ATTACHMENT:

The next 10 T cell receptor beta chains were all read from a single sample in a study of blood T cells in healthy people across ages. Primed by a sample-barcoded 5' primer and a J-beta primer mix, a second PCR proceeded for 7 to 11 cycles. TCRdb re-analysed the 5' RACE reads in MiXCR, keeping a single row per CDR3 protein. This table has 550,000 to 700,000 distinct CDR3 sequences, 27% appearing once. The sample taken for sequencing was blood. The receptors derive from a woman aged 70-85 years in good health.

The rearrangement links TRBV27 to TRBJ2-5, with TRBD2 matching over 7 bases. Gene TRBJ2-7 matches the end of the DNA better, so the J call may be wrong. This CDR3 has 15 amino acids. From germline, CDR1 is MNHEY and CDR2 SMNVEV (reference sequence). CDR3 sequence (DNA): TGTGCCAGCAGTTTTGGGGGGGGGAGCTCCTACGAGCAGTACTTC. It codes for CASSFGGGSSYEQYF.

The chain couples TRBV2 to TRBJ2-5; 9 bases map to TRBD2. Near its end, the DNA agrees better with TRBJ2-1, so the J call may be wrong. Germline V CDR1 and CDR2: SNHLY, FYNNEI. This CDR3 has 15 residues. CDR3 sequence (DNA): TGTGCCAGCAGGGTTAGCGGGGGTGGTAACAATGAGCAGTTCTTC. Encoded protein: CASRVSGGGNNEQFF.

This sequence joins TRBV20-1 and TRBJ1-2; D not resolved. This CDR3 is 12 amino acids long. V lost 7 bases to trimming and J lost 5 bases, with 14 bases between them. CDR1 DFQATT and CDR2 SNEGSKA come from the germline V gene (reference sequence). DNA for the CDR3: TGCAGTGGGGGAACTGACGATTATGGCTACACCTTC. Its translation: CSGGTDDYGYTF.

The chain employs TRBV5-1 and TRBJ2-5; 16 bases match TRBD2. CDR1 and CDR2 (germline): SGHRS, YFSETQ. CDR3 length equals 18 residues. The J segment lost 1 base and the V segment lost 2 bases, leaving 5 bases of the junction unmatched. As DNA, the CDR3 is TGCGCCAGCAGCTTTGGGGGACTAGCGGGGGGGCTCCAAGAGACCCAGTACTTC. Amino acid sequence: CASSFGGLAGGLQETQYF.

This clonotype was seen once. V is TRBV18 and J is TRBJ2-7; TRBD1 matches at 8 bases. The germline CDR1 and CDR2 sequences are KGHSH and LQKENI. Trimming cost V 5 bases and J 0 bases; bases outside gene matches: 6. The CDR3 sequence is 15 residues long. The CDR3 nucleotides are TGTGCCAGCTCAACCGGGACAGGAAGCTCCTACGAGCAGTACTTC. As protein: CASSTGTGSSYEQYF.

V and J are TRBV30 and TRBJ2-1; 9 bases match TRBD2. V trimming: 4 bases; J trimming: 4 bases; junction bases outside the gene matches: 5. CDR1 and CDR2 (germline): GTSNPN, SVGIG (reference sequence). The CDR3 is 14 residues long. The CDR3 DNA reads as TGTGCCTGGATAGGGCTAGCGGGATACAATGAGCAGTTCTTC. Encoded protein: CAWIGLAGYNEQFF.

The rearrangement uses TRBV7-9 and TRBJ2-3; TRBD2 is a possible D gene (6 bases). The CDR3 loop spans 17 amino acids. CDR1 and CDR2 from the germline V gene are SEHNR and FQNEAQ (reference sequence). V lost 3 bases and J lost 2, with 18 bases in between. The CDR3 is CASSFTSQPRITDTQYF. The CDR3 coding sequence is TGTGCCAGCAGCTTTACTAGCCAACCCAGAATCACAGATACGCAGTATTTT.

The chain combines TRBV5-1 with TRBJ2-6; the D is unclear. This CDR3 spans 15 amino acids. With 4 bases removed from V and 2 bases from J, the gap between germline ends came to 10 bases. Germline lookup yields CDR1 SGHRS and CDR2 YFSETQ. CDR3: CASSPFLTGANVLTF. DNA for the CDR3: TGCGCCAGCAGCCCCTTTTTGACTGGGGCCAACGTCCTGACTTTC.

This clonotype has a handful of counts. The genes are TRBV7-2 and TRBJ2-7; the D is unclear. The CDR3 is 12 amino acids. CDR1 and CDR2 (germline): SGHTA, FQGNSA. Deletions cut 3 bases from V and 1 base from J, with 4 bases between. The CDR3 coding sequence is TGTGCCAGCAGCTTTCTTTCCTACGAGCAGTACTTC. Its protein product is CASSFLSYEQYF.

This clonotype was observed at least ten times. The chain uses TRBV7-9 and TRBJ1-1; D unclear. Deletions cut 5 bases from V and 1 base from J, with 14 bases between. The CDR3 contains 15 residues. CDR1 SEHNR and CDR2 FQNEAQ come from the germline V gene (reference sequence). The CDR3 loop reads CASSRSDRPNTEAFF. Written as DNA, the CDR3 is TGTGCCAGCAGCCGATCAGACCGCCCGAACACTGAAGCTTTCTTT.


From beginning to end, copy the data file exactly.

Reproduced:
The next 10 T cell receptor beta chains were all read from a single sample in a study of blood T cells in healthy people across ages. Primed by a sample-barcoded 5' primer and a J-beta primer mix, a second PCR proceeded for 7 to 11 cycles. TCRdb re-analysed the 5' RACE reads in MiXCR, keeping a single row per CDR3 protein. This table has 550,000 to 700,000 distinct CDR3 sequences, 27% appearing once. The sample taken for sequencing was blood. The receptors derive from a woman aged 70-85 years in good health.

The rearrangement links TRBV27 to TRBJ2-5, with TRBD2 matching over 7 bases. Gene TRBJ2-7 matches the end of the DNA better, so the J call may be wrong. This CDR3 has 15 amino acids. From germline, CDR1 is MNHEY and CDR2 SMNVEV (reference sequence). CDR3 sequence (DNA): TGTGCCAGCAGTTTTGGGGGGGGGAGCTCCTACGAGCAGTACTTC. It codes for CASSFGGGSSYEQYF.

The chain couples TRBV2 to TRBJ2-5; 9 bases map to TRBD2. Near its end, the DNA agrees better with TRBJ2-1, so the J call may be wrong. Germline V CDR1 and CDR2: SNHLY, FYNNEI. This CDR3 has 15 residues. CDR3 sequence (DNA): TGTGCCAGCAGGGTTAGCGGGGGTGGTAACAATGAGCAGTTCTTC. Encoded protein: CASRVSGGGNNEQFF.

This sequence joins TRBV20-1 and TRBJ1-2; D not resolved. This CDR3 is 12 amino acids long. V lost 7 bases to trimming and J lost 5 bases, with 14 bases between them. CDR1 DFQATT and CDR2 SNEGSKA come from the germline V gene (reference sequence). DNA for the CDR3: TGCAGTGGGGGAACTGACGATTATGGCTACACCTTC. Its translation: CSGGTDDYGYTF.

The chain employs TRBV5-1 and TRBJ2-5; 16 bases match TRBD2. CDR1 and CDR2 (germline): SGHRS, YFSETQ. CDR3 length equals 18 residues. The J segment lost 1 base and the V segment lost 2 bases, leaving 5 bases of the junction unmatched. As DNA, the CDR3 is TGCGCCAGCAGCTTTGGGGGACTAGCGGGGGGGCTCCAAGAGACCCAGTACTTC. Amino acid sequence: CASSFGGLAGGLQETQYF.

This clonotype was seen once. V is TRBV18 and J is TRBJ2-7; TRBD1 matches at 8 bases. The germline CDR1 and CDR2 sequences are KGHSH and LQKENI. Trimming cost V 5 bases and J 0 bases; bases outside gene matches: 6. The CDR3 sequence is 15 residues long. The CDR3 nucleotides are TGTGCCAGCTCAACCGGGACAGGAAGCTCCTACGAGCAGTACTTC. As protein: CASSTGTGSSYEQYF.

V and J are TRBV30 and TRBJ2-1; 9 bases match TRBD2. V trimming: 4 bases; J trimming: 4 bases; junction bases outside the gene matches: 5. CDR1 and CDR2 (germline): GTSNPN, SVGIG (reference sequence). The CDR3 is 14 residues long. The CDR3 DNA reads as TGTGCCTGGATAGGGCTAGCGGGATACAATGAGCAGTTCTTC. Encoded protein: CAWIGLAGYNEQFF.

The rearrangement uses TRBV7-9 and TRBJ2-3; TRBD2 is a possible D gene (6 bases). The CDR3 loop spans 17 amino acids. CDR1 and CDR2 from the germline V gene are SEHNR and FQNEAQ (reference sequence). V lost 3 bases and J lost 2, with 18 bases in between. The CDR3 is CASSFTSQPRITDTQYF. The CDR3 coding sequence is TGTGCCAGCAGCTTTACTAGCCAACCCAGAATCACAGATACGCAGTATTTT.

The chain combines TRBV5-1 with TRBJ2-6; the D is unclear. This CDR3 spans 15 amino acids. With 4 bases removed from V and 2 bases from J, the gap between germline ends came to 10 bases. Germline lookup yields CDR1 SGHRS and CDR2 YFSETQ. CDR3: CASSPFLTGANVLTF. DNA for the CDR3: TGCGCCAGCAGCCCCTTTTTGACTGGGGCCAACGTCCTGACTTTC.

This clonotype has a handful of counts. The genes are TRBV7-2 and TRBJ2-7; the D is unclear. The CDR3 is 12 amino acids. CDR1 and CDR2 (germline): SGHTA, FQGNSA. Deletions cut 3 bases from V and 1 base from J, with 4 bases between. The CDR3 coding sequence is TGTGCCAGCAGCTTTCTTTCCTACGAGCAGTACTTC. Its protein product is CASSFLSYEQYF.

This clonotype was observed at least ten times. The chain uses TRBV7-9 and TRBJ1-1; D unclear. Deletions cut 5 bases from V and 1 base from J, with 14 bases between. The CDR3 contains 15 residues. CDR1 SEHNR and CDR2 FQNEAQ come from the germline V gene (reference sequence). The CDR3 loop reads CASSRSDRPNTEAFF. Written as DNA, the CDR3 is TGTGCCAGCAGCCGATCAGACCGCCCGAACACTGAAGCTTTCTTT.